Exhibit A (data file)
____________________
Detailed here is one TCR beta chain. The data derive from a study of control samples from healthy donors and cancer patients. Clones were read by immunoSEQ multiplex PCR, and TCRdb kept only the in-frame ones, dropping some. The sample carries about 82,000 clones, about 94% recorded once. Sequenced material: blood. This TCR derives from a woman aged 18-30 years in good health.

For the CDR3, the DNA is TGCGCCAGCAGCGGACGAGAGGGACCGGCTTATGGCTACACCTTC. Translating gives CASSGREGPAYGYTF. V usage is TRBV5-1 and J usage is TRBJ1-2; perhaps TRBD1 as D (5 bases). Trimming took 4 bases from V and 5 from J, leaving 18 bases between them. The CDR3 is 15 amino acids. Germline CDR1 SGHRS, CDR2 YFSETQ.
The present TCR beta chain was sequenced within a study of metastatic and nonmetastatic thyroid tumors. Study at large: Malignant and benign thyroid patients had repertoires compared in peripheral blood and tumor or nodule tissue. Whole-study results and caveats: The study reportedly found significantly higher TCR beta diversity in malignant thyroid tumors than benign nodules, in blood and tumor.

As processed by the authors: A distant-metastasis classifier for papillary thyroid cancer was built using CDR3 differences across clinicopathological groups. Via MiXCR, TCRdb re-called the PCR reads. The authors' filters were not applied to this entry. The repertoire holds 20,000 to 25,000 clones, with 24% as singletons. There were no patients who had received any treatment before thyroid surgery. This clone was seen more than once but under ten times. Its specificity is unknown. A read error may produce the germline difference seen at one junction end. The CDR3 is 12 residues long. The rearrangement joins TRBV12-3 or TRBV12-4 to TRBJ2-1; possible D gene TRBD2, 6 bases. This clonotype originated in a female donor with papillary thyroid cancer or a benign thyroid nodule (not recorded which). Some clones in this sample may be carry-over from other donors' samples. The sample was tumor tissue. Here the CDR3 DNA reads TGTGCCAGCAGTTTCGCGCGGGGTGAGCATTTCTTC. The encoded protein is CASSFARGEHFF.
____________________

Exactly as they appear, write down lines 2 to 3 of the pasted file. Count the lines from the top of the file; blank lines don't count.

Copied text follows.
For the CDR3, the DNA is TGCGCCAGCAGCGGACGAGAGGGACCGGCTTATGGCTACACCTTC. Translating gives CASSGREGPAYGYTF. V usage is TRBV5-1 and J usage is TRBJ1-2; perhaps TRBD1 as D (5 bases). Trimming took 4 bases from V and 5 from J, leaving 18 bases between them. The CDR3 is 15 amino acids. Germline CDR1 SGHRS, CDR2 YFSETQ.
The present TCR beta chain was sequenced within a study of metastatic and nonmetastatic thyroid tumors. Study at large: Malignant and benign thyroid patients had repertoires compared in peripheral blood and tumor or nodule tissue. Whole-study results and caveats: The study reportedly found significantly higher TCR beta diversity in malignant thyroid tumors than benign nodules, in blood and tumor.